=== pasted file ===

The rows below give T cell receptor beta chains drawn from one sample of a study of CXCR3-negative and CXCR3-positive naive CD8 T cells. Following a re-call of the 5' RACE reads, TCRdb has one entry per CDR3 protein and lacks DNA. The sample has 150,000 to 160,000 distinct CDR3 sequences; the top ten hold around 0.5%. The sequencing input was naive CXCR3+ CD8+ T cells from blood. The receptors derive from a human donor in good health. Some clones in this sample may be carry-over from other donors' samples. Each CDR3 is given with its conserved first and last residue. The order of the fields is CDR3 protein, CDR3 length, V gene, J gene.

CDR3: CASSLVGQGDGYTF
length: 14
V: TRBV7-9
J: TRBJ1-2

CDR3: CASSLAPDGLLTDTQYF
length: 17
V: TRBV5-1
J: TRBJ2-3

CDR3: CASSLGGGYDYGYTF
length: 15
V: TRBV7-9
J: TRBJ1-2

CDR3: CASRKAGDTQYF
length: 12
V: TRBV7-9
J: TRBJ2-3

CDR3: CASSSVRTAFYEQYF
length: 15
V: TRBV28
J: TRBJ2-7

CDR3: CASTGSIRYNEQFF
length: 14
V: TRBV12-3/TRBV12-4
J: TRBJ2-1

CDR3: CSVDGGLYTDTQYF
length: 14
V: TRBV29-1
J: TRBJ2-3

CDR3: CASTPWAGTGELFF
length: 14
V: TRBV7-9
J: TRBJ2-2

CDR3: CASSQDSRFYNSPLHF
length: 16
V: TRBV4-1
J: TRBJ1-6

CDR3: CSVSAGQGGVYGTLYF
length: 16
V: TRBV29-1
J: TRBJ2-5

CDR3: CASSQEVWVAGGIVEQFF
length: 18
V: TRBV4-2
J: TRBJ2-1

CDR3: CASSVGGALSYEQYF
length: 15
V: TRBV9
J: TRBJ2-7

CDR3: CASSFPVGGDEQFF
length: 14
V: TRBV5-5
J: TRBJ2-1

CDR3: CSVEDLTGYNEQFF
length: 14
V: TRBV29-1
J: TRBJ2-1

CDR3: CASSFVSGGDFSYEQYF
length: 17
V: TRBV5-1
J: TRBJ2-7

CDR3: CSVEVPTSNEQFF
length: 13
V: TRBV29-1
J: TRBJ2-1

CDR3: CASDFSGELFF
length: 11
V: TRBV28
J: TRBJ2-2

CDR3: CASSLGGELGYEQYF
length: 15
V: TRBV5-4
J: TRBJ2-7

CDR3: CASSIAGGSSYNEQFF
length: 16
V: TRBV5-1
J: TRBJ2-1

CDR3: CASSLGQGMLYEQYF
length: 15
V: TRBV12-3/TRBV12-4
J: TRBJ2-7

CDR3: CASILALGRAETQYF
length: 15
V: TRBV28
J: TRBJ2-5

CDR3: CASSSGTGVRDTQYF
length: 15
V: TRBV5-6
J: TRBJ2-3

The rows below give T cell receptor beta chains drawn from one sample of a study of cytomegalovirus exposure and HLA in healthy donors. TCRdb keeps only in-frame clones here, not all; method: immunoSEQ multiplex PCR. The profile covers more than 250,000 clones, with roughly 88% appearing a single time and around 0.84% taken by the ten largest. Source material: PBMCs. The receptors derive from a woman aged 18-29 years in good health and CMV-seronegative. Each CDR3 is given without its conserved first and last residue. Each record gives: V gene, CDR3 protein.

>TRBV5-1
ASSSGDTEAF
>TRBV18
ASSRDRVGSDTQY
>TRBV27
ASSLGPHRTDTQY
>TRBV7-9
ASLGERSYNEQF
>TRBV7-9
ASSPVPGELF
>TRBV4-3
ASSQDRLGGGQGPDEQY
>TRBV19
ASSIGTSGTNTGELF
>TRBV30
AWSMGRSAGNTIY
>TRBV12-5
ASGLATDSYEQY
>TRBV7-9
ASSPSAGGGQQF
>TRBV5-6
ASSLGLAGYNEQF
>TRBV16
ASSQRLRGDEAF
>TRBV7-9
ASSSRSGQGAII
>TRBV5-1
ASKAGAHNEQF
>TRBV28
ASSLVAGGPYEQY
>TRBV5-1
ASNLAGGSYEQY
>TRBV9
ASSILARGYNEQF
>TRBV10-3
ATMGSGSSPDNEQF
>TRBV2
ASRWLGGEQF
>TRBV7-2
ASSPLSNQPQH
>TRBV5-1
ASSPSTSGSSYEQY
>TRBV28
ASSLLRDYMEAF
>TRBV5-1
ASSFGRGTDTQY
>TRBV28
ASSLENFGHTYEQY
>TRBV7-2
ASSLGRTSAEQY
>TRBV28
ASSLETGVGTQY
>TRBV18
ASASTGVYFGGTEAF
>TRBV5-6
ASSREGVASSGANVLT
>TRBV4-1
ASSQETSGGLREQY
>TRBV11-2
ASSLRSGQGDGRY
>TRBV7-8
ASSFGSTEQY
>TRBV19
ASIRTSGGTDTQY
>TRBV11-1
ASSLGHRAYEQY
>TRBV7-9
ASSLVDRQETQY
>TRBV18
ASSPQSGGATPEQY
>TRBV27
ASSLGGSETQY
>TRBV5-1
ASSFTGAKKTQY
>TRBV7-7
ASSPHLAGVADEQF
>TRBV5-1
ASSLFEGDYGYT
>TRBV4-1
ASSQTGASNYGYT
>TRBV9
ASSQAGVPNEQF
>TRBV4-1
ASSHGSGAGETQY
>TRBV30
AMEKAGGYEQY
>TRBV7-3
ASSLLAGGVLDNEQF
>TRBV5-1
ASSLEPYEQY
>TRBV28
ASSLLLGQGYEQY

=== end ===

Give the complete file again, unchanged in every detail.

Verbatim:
The rows below give T cell receptor beta chains drawn from one sample of a study of CXCR3-negative and CXCR3-positive naive CD8 T cells. Following a re-call of the 5' RACE reads, TCRdb has one entry per CDR3 protein and lacks DNA. The sample has 150,000 to 160,000 distinct CDR3 sequences; the top ten hold around 0.5%. The sequencing input was naive CXCR3+ CD8+ T cells from blood. The receptors derive from a human donor in good health. Some clones in this sample may be carry-over from other donors' samples. Each CDR3 is given with its conserved first and last residue. The order of the fields is CDR3 protein, CDR3 length, V gene, J gene.

CDR3: CASSLVGQGDGYTF
length: 14
V: TRBV7-9
J: TRBJ1-2

CDR3: CASSLAPDGLLTDTQYF
length: 17
V: TRBV5-1
J: TRBJ2-3

CDR3: CASSLGGGYDYGYTF
length: 15
V: TRBV7-9
J: TRBJ1-2

CDR3: CASRKAGDTQYF
length: 12
V: TRBV7-9
J: TRBJ2-3

CDR3: CASSSVRTAFYEQYF
length: 15
V: TRBV28
J: TRBJ2-7

CDR3: CASTGSIRYNEQFF
length: 14
V: TRBV12-3/TRBV12-4
J: TRBJ2-1

CDR3: CSVDGGLYTDTQYF
length: 14
V: TRBV29-1
J: TRBJ2-3

CDR3: CASTPWAGTGELFF
length: 14
V: TRBV7-9
J: TRBJ2-2

CDR3: CASSQDSRFYNSPLHF
length: 16
V: TRBV4-1
J: TRBJ1-6

CDR3: CSVSAGQGGVYGTLYF
length: 16
V: TRBV29-1
J: TRBJ2-5

CDR3: CASSQEVWVAGGIVEQFF
length: 18
V: TRBV4-2
J: TRBJ2-1

CDR3: CASSVGGALSYEQYF
length: 15
V: TRBV9
J: TRBJ2-7

CDR3: CASSFPVGGDEQFF
length: 14
V: TRBV5-5
J: TRBJ2-1

CDR3: CSVEDLTGYNEQFF
length: 14
V: TRBV29-1
J: TRBJ2-1

CDR3: CASSFVSGGDFSYEQYF
length: 17
V: TRBV5-1
J: TRBJ2-7

CDR3: CSVEVPTSNEQFF
length: 13
V: TRBV29-1
J: TRBJ2-1

CDR3: CASDFSGELFF
length: 11
V: TRBV28
J: TRBJ2-2

CDR3: CASSLGGELGYEQYF
length: 15
V: TRBV5-4
J: TRBJ2-7

CDR3: CASSIAGGSSYNEQFF
length: 16
V: TRBV5-1
J: TRBJ2-1

CDR3: CASSLGQGMLYEQYF
length: 15
V: TRBV12-3/TRBV12-4
J: TRBJ2-7

CDR3: CASILALGRAETQYF
length: 15
V: TRBV28
J: TRBJ2-5

CDR3: CASSSGTGVRDTQYF
length: 15
V: TRBV5-6
J: TRBJ2-3

The rows below give T cell receptor beta chains drawn from one sample of a study of cytomegalovirus exposure and HLA in healthy donors. TCRdb keeps only in-frame clones here, not all; method: immunoSEQ multiplex PCR. The profile covers more than 250,000 clones, with roughly 88% appearing a single time and around 0.84% taken by the ten largest. Source material: PBMCs. The receptors derive from a woman aged 18-29 years in good health and CMV-seronegative. Each CDR3 is given without its conserved first and last residue. Each record gives: V gene, CDR3 protein.

>TRBV5-1
ASSSGDTEAF
>TRBV18
ASSRDRVGSDTQY
>TRBV27
ASSLGPHRTDTQY
>TRBV7-9
ASLGERSYNEQF
>TRBV7-9
ASSPVPGELF
>TRBV4-3
ASSQDRLGGGQGPDEQY
>TRBV19
ASSIGTSGTNTGELF
>TRBV30
AWSMGRSAGNTIY
>TRBV12-5
ASGLATDSYEQY
>TRBV7-9
ASSPSAGGGQQF
>TRBV5-6
ASSLGLAGYNEQF
>TRBV16
ASSQRLRGDEAF
>TRBV7-9
ASSSRSGQGAII
>TRBV5-1
ASKAGAHNEQF
>TRBV28
ASSLVAGGPYEQY
>TRBV5-1
ASNLAGGSYEQY
>TRBV9
ASSILARGYNEQF
>TRBV10-3
ATMGSGSSPDNEQF
>TRBV2
ASRWLGGEQF
>TRBV7-2
ASSPLSNQPQH
>TRBV5-1
ASSPSTSGSSYEQY
>TRBV28
ASSLLRDYMEAF
>TRBV5-1
ASSFGRGTDTQY
>TRBV28
ASSLENFGHTYEQY
>TRBV7-2
ASSLGRTSAEQY
>TRBV28
ASSLETGVGTQY
>TRBV18
ASASTGVYFGGTEAF
>TRBV5-6
ASSREGVASSGANVLT
>TRBV4-1
ASSQETSGGLREQY
>TRBV11-2
ASSLRSGQGDGRY
>TRBV7-8
ASSFGSTEQY
>TRBV19
ASIRTSGGTDTQY
>TRBV11-1
ASSLGHRAYEQY
>TRBV7-9
ASSLVDRQETQY
>TRBV18
ASSPQSGGATPEQY
>TRBV27
ASSLGGSETQY
>TRBV5-1
ASSFTGAKKTQY
>TRBV7-7
ASSPHLAGVADEQF
>TRBV5-1
ASSLFEGDYGYT
>TRBV4-1
ASSQTGASNYGYT
>TRBV9
ASSQAGVPNEQF
>TRBV4-1
ASSHGSGAGETQY
>TRBV30
AMEKAGGYEQY
>TRBV7-3
ASSLLAGGVLDNEQF
>TRBV5-1
ASSLEPYEQY
>TRBV28
ASSLLLGQGYEQY